Friday, November 8

Day underwritten in memory of Bea & Boris Katz

Mardigian Library and The Voice/ Vision Holocaust Survivors Oral History Archive at the University of Michigan - Dearborn, Program for Holocaust Survivors and Families, a service of Jewish Senior Life

10 a.m.
Marianne Szegedy-Maszák
I Kiss Your Hands Many Times

Aladar was serving in Hungary’s foreign ministry offices when the Nazis took him to Dachau. Hanna was the granddaughter of one of the country’s leading Jewish industrialists and supporter of the arts; her life was saved when the family made a deal with Heinrich Himmler. The two were in love but separated throughout the war and would not reunite until 1945.

I Kiss Your Hands Many Times is the true story of Aladar and Hanna, based on their wartime letters and written by their daughter, Marianne Szegedy-Maszák. It is also an invitation to a forgotten world of elegance and honor, of terrible intrigue and of families lost and found, as well as an insightful look at the complex relationship between Hungary and its Jewish population.

Marianne Szegedy-Maszák is a journalist whose work has appeared in The New York Times Magazine, Esquire, the New Republic, Newsweek, the Los Angeles Times, the Bulletin of the Atomic Scientists and Psychology Today.
This is her first book.

Co-sponsored by Cohn-Haddow Center for Judaic Studies Temple Kol Ami Sisterhood

11:30 a.m.
Thomas Harding
Hanns and Rudolf: The True Story of the German Jew Who Tracked Down and Caught the Kommandant of Auschwitz

The man said he was a farmer named Franz Lang. Hanns Alexander, a Jewish lieutenant in the British Army, knew better. “Lang,” he discovered, was in fact Rudolf Hoss, former commandant of Auschwitz and the most efficient master of Hitler’s program of mass extermination of the Jews.

Following advice from Himmler, Hoss disguised himself among German Navy personnel after the war and escaped arrest. But he was not forgotten.

In May 1945, Hanns Alexander was part of the British War Crimes Investigation Team that was determined to find Hoss. The story of how Hoss is discovered and captured – thanks to the help of a very surprising source – reads like a great spy novel. But it’s all true, and the full story is revealed for the first time in Hanns and Rudolf.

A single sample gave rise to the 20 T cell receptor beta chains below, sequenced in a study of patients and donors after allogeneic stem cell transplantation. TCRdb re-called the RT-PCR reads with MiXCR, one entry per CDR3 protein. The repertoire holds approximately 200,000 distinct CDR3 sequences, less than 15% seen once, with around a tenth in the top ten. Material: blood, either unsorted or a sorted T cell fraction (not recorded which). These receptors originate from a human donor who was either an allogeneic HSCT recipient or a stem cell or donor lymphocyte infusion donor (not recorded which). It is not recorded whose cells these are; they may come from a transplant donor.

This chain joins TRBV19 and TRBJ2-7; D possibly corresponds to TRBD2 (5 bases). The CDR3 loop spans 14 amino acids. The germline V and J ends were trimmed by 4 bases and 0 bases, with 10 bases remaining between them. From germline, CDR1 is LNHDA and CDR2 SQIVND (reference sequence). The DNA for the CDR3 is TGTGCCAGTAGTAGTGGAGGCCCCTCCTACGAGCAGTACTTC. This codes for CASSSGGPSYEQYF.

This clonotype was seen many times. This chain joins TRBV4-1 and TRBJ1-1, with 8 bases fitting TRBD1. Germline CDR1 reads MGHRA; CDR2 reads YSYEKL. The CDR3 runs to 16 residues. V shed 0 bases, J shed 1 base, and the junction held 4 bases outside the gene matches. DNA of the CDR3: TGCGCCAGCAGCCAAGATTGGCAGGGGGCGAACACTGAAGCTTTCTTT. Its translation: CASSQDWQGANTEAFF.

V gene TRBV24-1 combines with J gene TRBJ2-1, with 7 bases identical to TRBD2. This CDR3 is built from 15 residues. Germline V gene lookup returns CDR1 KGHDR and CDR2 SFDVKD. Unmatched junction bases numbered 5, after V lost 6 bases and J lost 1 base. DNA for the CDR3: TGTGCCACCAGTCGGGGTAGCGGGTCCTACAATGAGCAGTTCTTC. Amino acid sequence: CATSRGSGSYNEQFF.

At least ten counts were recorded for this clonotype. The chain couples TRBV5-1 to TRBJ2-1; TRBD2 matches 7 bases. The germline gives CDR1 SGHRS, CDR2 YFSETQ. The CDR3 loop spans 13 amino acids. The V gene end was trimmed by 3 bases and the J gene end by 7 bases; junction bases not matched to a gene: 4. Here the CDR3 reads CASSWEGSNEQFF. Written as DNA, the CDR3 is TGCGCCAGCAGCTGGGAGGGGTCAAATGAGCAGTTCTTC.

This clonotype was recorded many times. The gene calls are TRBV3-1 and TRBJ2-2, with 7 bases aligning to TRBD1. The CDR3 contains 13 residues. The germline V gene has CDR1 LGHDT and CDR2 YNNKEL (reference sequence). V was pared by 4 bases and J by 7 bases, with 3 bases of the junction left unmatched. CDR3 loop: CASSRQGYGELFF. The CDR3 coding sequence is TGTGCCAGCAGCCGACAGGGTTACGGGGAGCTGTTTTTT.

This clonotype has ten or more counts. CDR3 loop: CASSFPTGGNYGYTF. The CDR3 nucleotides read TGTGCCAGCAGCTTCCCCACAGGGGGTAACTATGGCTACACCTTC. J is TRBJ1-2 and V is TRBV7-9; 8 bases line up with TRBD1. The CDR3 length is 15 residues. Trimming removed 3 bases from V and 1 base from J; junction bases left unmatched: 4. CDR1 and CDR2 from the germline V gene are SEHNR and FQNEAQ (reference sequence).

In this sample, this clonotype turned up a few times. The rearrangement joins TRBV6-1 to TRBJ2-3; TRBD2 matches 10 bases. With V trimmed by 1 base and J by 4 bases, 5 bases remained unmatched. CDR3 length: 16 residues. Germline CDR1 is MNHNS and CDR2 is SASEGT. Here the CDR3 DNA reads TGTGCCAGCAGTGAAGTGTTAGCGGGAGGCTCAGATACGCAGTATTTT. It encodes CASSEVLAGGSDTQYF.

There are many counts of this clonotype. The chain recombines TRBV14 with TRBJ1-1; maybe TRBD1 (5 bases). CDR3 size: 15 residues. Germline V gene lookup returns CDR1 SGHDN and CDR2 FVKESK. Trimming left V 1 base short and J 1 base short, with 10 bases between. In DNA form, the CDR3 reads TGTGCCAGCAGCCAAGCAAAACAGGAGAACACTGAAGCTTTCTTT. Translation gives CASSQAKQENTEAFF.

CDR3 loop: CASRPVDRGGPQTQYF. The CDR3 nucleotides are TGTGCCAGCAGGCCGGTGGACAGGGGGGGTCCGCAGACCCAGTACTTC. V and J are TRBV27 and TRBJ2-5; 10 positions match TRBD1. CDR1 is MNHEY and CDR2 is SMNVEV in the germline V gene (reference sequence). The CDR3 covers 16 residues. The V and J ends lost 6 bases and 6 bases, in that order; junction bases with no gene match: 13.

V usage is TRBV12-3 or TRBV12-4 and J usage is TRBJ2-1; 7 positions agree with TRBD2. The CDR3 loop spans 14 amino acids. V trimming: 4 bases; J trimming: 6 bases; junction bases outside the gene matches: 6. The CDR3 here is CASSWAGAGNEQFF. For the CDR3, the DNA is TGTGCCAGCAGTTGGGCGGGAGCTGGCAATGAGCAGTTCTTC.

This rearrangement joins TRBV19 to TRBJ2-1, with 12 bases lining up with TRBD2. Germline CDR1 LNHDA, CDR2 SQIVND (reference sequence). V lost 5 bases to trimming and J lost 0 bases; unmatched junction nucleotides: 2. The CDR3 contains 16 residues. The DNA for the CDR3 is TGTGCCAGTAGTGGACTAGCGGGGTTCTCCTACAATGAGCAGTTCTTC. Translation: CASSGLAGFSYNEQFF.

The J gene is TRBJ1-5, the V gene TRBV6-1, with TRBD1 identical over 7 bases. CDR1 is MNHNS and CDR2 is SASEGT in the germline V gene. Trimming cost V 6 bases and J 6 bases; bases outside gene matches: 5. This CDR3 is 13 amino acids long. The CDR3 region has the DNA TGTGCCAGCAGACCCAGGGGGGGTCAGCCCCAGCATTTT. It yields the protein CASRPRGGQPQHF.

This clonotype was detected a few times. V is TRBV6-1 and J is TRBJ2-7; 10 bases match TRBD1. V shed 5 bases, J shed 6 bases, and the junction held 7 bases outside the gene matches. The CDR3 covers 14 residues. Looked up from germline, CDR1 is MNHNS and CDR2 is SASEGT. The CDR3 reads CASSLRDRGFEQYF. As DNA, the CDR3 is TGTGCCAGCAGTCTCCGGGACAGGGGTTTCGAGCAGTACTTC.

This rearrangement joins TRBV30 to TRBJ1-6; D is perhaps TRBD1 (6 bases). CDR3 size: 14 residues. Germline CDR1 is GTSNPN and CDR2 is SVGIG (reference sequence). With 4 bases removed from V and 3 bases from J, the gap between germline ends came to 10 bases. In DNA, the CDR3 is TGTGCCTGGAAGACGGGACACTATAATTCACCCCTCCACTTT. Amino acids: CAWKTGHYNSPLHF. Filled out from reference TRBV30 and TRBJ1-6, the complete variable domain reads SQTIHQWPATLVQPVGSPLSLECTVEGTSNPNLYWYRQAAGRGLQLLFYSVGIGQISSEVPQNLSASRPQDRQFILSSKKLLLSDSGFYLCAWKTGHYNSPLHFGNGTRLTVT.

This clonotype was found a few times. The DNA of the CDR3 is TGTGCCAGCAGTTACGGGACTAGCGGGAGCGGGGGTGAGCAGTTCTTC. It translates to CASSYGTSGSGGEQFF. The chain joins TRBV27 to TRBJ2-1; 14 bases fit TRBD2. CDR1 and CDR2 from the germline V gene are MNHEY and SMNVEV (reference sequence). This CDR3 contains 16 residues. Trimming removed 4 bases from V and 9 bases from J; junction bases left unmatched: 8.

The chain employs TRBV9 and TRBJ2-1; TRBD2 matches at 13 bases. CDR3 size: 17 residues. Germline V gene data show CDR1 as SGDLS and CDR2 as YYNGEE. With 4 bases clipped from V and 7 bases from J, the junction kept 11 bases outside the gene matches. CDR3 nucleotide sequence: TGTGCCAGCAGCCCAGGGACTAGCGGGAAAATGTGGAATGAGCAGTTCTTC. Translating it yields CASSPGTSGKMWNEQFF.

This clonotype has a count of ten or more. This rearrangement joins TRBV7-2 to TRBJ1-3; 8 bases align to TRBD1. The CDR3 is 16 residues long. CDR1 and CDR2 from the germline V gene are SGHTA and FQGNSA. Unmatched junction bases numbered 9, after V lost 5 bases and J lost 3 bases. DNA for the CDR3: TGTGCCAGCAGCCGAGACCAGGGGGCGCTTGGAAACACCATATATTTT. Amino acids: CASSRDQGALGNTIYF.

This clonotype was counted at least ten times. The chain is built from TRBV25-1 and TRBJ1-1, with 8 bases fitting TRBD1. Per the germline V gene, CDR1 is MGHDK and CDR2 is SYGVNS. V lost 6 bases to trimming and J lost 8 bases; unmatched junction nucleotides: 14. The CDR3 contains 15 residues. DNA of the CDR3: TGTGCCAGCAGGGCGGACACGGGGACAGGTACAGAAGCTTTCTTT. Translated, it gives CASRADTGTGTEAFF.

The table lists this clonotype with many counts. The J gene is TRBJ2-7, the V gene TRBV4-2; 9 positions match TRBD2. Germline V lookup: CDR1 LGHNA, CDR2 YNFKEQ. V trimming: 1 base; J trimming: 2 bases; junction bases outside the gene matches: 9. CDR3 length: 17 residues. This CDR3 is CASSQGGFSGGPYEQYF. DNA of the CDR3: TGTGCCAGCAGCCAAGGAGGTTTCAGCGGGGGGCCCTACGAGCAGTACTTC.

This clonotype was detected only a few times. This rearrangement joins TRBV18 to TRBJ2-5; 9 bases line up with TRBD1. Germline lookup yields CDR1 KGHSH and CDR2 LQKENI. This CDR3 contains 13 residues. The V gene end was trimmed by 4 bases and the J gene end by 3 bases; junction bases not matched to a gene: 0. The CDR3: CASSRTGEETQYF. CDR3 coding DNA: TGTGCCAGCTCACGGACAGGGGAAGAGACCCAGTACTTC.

Thomas Harding is a former documentary filmmaker and journalist who has written for the Financial Times and The Guardian. The founder of a television station in Oxford, England, he was for many years an award-winning publisher of a newspaper in West Virginia. He lives in Hampshire, England.

“The protagonists’ individual choices and family backgrounds give this biographical history a unique, intimate quality.” – Kirkus Review

1 p.m.
Maybe One Day

How could the sophisticated, cultured citizens of Vienna become vicious, bigoted, violent Nazi followers determined to destroy the Jews? An estimated 65,000 persished as a consequence of Austria’s annexation of Hitler’s Nazi Germany in 1938. Jeannette Olson’s parents, were able to flee, exiled from their homeland, imprisoned in detention camps, starved and hidden, fearing for their lives and separated from their young child.

Olson’s mother managed to save every letter and document relating to the war years, letters between family members, letters from their rescuers, photographs - all relating to her parents’ lives during WWII.

Maybe One Day is a narration of the interviews that Olson conducted with her parents detailing the saga of their flight from the Nazis and miraculous survival as a result of their courage, luck and the aid of the Christian families who protected and risked their lives to save her family.

Jeannette Gerstl Olson was a child during WWII. Born in Nice, France, in 1940, she survived the war hidden by a Christian French couple and was reunited with her parents after the liberation in 1944.